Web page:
Breeding a better companion cat

By Razib Khan | September 8, 2013 10:22 pm

John Bradshaw, author of Cat Sense: How the New Feline Science Can Make You a Better Friend to Your Pet, has an intriguing observation:

GROSS: You know, so many people get their cats from shelters, and so many of the cats in shelters – well many of the cats in shelters are the offspring of feral cats. And so many housecats are neutered. Are we breeding cats who succeed on the streets, more so than we’re breeding cats who are successful domesticated pets?

BRADSHAW: Well, I think we are accidentally favoring the cat that lives on the street, because it’s the cat that lives on the street who produces offspring. Many of those, you know, do sadly die of injury or disease or whatever, but some of them end up in rescue, the lucky ones, and then become pets.

Now if we’re going to neuter a large majority of our pet cats, that means that the most successful cats, and the most successful cats that are best adapted to living in people’s houses, never leave any offspring. And so where the next generation of cats comes from is from cats that are – whose parents, anyway, were adapted to living on the street.

Now that’s OK for a while, and I’m not saying there’s an imminent crisis, you know. It’s over the horizon. But it’s going to be there. I think that cats are going to become very, very slightly less friendly with every generation. And eventually we’re going to come to the point where cats become less attractive, less appealing, because they’re much harder to socialize.

At the moment you can do a huge amount, probably everything you need to, by handling the kittens and treating them the right way. I’m just hopeful that we won’t ever get to the point where some kittens really just don’t respond to handling in the same way that wild kittens don’t. The kittens of wild cats don’t respond to handling. They just go wild again, eventually.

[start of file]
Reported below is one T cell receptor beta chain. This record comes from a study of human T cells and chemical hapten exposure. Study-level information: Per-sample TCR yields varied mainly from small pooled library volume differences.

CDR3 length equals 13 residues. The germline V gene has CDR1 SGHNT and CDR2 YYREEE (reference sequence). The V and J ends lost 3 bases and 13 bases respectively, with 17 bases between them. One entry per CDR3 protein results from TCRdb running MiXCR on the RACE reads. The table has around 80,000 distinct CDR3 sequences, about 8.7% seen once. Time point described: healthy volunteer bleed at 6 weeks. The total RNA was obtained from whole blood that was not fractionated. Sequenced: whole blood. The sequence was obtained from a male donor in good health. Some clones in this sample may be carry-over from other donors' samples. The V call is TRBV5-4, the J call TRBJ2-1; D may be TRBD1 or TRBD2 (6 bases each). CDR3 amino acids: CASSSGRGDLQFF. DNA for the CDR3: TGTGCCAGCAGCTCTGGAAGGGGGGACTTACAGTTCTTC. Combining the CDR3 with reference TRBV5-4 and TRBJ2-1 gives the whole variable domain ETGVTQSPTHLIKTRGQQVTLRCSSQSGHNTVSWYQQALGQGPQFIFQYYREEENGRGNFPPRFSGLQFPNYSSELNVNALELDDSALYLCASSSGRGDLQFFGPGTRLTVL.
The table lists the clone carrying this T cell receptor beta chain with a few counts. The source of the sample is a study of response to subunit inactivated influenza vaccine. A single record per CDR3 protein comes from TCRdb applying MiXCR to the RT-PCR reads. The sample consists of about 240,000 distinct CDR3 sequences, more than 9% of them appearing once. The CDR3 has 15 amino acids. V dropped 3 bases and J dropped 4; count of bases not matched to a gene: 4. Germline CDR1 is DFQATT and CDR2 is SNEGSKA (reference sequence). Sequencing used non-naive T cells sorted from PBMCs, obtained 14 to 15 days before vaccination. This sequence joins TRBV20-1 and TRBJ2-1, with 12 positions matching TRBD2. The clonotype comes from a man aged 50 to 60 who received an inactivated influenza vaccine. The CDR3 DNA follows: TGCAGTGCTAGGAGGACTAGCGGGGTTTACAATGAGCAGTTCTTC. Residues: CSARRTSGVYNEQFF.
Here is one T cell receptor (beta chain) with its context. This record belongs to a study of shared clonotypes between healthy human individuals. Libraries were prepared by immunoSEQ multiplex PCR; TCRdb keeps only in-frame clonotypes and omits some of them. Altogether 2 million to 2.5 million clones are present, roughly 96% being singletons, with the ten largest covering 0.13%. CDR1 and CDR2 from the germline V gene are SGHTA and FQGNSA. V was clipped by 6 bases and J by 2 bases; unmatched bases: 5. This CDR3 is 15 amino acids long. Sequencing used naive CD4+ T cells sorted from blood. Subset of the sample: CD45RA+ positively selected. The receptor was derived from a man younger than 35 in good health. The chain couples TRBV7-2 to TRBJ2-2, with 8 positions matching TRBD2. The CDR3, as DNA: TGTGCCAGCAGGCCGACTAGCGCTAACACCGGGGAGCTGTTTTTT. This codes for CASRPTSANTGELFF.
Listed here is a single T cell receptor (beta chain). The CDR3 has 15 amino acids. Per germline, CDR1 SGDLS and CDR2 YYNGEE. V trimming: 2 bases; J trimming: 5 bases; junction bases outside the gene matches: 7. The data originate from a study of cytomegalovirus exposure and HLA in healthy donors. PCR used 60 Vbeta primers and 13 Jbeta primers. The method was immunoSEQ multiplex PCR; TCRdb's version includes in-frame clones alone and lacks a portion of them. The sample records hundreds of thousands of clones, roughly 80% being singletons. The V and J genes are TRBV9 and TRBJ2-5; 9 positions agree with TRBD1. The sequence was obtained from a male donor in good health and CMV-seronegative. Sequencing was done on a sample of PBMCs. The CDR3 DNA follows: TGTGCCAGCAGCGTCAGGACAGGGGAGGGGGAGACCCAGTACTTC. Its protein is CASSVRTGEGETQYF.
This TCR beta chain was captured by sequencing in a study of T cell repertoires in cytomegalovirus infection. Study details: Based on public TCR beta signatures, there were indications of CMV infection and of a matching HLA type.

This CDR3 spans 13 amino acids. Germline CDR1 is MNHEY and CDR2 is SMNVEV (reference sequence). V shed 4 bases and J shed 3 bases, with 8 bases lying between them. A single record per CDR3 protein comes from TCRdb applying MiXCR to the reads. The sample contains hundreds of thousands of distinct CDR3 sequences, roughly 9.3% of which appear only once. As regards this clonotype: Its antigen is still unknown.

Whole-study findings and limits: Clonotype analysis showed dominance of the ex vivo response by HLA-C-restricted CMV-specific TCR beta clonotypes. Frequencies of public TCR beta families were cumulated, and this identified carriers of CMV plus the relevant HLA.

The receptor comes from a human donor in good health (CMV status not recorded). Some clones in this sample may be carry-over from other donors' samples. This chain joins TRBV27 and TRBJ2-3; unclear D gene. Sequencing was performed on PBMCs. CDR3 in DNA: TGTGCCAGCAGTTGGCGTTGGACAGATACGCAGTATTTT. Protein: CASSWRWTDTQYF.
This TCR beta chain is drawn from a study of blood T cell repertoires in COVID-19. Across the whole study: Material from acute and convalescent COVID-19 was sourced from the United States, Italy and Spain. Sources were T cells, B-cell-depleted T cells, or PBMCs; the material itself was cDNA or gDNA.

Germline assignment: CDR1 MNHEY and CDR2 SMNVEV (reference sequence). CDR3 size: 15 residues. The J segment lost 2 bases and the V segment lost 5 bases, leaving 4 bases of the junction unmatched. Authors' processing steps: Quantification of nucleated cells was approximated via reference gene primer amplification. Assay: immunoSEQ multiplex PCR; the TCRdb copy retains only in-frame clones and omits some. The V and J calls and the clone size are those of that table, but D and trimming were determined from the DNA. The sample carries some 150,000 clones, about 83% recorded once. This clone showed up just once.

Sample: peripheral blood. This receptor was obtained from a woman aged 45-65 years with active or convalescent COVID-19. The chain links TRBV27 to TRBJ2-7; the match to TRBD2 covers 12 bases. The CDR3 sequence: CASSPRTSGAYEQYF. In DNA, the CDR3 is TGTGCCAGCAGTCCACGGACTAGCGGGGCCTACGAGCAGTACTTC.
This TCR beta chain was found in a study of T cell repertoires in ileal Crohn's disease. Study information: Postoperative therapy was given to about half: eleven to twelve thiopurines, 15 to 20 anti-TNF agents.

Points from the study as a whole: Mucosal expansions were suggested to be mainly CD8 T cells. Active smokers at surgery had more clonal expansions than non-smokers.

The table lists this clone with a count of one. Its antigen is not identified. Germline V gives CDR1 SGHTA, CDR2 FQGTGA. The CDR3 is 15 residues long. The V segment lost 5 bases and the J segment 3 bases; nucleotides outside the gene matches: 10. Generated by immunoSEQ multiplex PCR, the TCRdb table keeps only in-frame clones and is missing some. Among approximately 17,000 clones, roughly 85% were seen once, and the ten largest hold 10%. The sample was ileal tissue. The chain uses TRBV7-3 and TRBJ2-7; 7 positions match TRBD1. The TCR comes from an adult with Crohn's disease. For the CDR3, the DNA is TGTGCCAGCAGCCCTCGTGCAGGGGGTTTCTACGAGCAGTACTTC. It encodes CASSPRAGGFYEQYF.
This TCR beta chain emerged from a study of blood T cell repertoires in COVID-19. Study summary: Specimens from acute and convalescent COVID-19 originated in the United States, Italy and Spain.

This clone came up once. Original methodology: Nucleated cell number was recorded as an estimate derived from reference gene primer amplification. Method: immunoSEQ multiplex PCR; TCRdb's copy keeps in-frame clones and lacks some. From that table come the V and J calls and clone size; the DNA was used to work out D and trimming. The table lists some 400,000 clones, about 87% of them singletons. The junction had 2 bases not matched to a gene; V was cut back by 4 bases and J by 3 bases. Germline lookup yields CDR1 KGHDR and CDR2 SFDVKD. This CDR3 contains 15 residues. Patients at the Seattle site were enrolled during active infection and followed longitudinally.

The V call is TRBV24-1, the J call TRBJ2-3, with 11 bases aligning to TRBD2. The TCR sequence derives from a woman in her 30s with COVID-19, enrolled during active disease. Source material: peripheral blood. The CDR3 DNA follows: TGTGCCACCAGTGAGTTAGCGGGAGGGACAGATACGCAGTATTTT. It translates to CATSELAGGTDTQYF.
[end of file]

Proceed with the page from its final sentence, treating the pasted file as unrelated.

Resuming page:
This is standard quantitative genetics logic. The devil here is in the details, though it’s not implausible on the face of it. But if true the solution is also available via evolutionary genetics: instead of selecting for salient aesthetic characteristics breeders should pick particular amiable individuals lacking in species typical ferocity.


Comments (14)

  1. Because we certainly don’t want a world full of only Grumpy Cats… 😉

  2. TheBrett

    We could always re-domesticate them with kitten farms, if the adopted feral cats don’t behave anymore.

  3. omarali50

    Where do most feral cats come from? are they mostly abandoned domestics or 2nd generation feral? Are difficult cats abandoned more often than well-behaved ones? Just curious.

    In Pakistan at least, domestic cats are rarely neutered. Is that the same story in other third world countries? will 3rd world countries preserve genes that first world countries may be weeding out?

    • levinjf

      I guess that makes Italy a 3rd world country. Once a physician I met in Rome expressed horror when I suggested he have his male cat “fixed”. His very elegant first world wife agreed with him.